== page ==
No possible reading of Tuesday’s results could support the idea that the American people want a Republican Senate Judiciary Committee to fight the president on judicial appointments — but that’s exactly what Sen. Arlen Specter, Pennsylvania Republican, promised this week.

Less than 24 hours after the election, the presumptive incoming Judiciary Committee chairman fired a broadside at the White House, warning the president against appointing the kind of judges that the American public elected him to select. It’s an outrage.

Mr. Specter is a man of many talents, and he would probably be a fine chairman of some other committee or subcommittee. But he proved Wednesday that he is simply not the right man to chair the Judiciary Committee at this time.

If Senate Majority Leader Bill Frist wants Mr. Bush’s second term to be successful and if he wants to be remembered as an effective leader himself, he must persuade other Republican senators to select another lawmaker to be Judiciary Committee chairman.


Palatine, Ill.

Look who needs an education

In Thursday’s front-page story, “Stoic losers disdain change,” House Minority Leader Nancy Pelosi of California asserts, “It may be about how we can educate the American people more clearly on the difference between Democrats and Republicans.”

With all due respect to the congresswoman, it isn’t the American people who need to be educated. Rather, it is herself and other leaders in the Democratic Party.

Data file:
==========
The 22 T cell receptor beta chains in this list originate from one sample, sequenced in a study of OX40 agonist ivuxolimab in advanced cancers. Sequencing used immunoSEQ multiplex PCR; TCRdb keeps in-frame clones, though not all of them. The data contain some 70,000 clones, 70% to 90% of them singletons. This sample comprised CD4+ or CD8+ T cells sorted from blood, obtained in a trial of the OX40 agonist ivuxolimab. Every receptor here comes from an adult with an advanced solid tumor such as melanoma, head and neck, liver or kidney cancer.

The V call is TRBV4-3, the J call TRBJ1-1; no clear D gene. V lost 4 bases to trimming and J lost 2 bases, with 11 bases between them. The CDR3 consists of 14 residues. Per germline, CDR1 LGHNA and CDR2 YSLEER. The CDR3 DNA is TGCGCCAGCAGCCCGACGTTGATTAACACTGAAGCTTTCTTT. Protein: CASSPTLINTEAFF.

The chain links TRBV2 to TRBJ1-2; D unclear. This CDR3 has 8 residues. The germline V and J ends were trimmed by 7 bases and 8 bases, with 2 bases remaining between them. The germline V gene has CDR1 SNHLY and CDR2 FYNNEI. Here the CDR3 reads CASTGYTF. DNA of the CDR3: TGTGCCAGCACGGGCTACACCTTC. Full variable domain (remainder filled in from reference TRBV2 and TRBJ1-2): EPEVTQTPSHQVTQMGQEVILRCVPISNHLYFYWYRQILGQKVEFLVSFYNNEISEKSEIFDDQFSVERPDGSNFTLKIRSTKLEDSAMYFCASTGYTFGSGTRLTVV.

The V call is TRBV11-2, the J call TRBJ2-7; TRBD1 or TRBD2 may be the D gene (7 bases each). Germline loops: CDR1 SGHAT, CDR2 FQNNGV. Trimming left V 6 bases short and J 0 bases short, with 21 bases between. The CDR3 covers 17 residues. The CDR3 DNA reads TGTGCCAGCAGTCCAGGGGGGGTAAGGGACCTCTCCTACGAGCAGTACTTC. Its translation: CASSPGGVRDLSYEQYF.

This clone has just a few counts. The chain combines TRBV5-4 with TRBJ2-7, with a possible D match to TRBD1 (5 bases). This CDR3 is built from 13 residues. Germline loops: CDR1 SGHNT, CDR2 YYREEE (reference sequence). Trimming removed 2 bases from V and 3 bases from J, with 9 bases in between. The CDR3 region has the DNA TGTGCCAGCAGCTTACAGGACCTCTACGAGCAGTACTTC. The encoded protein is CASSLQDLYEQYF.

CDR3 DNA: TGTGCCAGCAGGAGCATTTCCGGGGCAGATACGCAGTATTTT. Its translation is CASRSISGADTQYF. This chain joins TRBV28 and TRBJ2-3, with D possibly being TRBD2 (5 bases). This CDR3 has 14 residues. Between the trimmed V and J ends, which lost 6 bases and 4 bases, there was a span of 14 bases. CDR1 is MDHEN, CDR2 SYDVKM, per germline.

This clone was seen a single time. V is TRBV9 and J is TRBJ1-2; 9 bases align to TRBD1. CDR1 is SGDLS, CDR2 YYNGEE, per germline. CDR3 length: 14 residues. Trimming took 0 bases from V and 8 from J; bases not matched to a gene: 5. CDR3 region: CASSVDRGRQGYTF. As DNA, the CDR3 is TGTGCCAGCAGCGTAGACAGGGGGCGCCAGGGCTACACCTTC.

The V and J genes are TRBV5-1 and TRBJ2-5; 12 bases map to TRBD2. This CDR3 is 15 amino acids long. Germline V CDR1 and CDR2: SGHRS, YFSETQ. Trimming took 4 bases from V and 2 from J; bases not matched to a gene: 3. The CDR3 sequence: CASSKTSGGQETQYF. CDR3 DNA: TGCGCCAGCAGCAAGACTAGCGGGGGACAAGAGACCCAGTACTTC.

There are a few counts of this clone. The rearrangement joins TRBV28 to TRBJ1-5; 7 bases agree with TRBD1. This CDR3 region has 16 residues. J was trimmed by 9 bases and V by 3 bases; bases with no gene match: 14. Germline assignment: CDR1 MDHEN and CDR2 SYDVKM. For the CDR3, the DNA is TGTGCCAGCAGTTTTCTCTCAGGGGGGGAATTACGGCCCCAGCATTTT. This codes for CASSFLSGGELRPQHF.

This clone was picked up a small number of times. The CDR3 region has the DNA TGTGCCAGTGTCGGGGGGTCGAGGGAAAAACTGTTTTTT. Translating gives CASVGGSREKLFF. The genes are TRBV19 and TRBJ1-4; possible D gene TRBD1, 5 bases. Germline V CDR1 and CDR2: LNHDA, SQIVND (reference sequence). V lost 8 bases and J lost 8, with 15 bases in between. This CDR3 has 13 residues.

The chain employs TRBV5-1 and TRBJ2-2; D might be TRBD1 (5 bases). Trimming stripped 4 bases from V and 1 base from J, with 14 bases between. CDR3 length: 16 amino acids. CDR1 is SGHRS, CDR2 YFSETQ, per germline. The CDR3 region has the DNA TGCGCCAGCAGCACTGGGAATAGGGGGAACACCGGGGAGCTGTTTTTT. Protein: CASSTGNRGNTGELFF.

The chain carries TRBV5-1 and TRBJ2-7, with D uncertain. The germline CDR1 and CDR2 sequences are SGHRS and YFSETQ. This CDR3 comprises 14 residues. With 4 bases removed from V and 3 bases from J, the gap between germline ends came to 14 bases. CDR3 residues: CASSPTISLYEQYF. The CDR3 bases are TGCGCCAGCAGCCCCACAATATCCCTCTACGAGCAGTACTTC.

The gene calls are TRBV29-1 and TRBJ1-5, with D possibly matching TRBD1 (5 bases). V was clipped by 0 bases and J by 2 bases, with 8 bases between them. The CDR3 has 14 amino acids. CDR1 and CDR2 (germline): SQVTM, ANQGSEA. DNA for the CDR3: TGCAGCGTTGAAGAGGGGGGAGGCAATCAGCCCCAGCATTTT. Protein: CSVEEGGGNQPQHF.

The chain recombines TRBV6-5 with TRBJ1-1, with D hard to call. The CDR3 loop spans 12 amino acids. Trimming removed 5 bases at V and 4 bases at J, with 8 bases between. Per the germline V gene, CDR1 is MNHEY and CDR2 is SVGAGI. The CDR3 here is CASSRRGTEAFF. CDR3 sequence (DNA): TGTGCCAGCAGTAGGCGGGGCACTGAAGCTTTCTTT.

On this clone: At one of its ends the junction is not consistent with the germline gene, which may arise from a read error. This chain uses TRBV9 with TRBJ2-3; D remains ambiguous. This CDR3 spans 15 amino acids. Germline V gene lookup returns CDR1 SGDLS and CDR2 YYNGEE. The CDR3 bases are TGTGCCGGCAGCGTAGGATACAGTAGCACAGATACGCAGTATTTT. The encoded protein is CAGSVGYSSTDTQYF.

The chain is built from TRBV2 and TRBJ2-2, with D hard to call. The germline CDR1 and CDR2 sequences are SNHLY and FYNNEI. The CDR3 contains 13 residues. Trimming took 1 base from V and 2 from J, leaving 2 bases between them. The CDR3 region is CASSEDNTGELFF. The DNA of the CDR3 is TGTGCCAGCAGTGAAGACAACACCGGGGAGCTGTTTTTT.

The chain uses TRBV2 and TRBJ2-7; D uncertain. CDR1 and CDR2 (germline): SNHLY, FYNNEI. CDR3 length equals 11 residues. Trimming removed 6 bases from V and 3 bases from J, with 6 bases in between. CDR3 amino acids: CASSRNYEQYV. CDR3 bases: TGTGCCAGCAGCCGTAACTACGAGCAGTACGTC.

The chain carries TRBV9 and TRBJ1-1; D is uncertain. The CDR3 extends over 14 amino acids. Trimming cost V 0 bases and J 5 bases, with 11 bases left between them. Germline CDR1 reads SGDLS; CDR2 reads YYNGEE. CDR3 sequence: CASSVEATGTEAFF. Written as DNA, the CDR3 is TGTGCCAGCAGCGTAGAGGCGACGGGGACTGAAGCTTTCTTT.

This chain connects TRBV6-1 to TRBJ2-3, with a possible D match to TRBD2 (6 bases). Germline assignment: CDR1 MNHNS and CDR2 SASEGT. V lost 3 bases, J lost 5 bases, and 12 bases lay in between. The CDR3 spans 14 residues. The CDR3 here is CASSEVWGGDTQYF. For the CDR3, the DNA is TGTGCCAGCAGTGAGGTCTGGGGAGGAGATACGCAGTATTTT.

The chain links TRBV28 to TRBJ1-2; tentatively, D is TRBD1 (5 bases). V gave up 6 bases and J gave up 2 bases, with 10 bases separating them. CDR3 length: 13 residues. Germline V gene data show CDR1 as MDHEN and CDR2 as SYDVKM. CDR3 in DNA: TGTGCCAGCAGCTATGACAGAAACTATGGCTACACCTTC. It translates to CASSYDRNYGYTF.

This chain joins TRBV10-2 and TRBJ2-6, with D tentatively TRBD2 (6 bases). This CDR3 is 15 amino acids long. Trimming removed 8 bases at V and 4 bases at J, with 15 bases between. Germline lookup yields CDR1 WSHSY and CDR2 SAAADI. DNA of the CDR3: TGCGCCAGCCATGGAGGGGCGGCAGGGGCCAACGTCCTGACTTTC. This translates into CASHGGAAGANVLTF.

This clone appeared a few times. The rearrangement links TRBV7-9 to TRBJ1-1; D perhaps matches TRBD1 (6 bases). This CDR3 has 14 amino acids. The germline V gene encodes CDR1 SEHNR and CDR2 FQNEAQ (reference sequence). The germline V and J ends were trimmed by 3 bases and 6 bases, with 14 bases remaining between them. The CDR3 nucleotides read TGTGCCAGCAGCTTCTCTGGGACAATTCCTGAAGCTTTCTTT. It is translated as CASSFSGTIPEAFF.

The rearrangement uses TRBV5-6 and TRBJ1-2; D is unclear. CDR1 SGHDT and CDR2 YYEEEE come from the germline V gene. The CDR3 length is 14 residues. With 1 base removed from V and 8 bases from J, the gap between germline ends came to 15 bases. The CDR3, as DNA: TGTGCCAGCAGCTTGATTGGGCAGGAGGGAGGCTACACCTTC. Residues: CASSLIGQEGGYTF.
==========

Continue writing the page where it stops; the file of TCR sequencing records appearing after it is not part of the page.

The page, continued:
They need to be educated on the fact that the war in Iraq is part of the war on terrorism, not “the wrong war in the wrong place at the wrong time.” They need to be educated on the fact that tax cuts (not a plan for enacting all sorts of programs without finding ways how to pay for them) are the way to improve a recovering economy.

They need to be educated on the fact that character matters. The American people knew where President Bush stood on the issues, while Sen. John Kerry, Massachusetts Democrat, offered one conflicting position after another. More important, Mrs. Pelosi needs to be educated on the fact that “prosperity,” “community,” “opportunity,” “fairness,” “accountability” and “protecting our country” are not only the “soul of the Democratic Party.” They are the “soul” of every American citizen and every person who seeks freedom.

Thank God that more than 59 million fellow citizens believed that Mr. Bush was the person to enable those ideals to be advanced.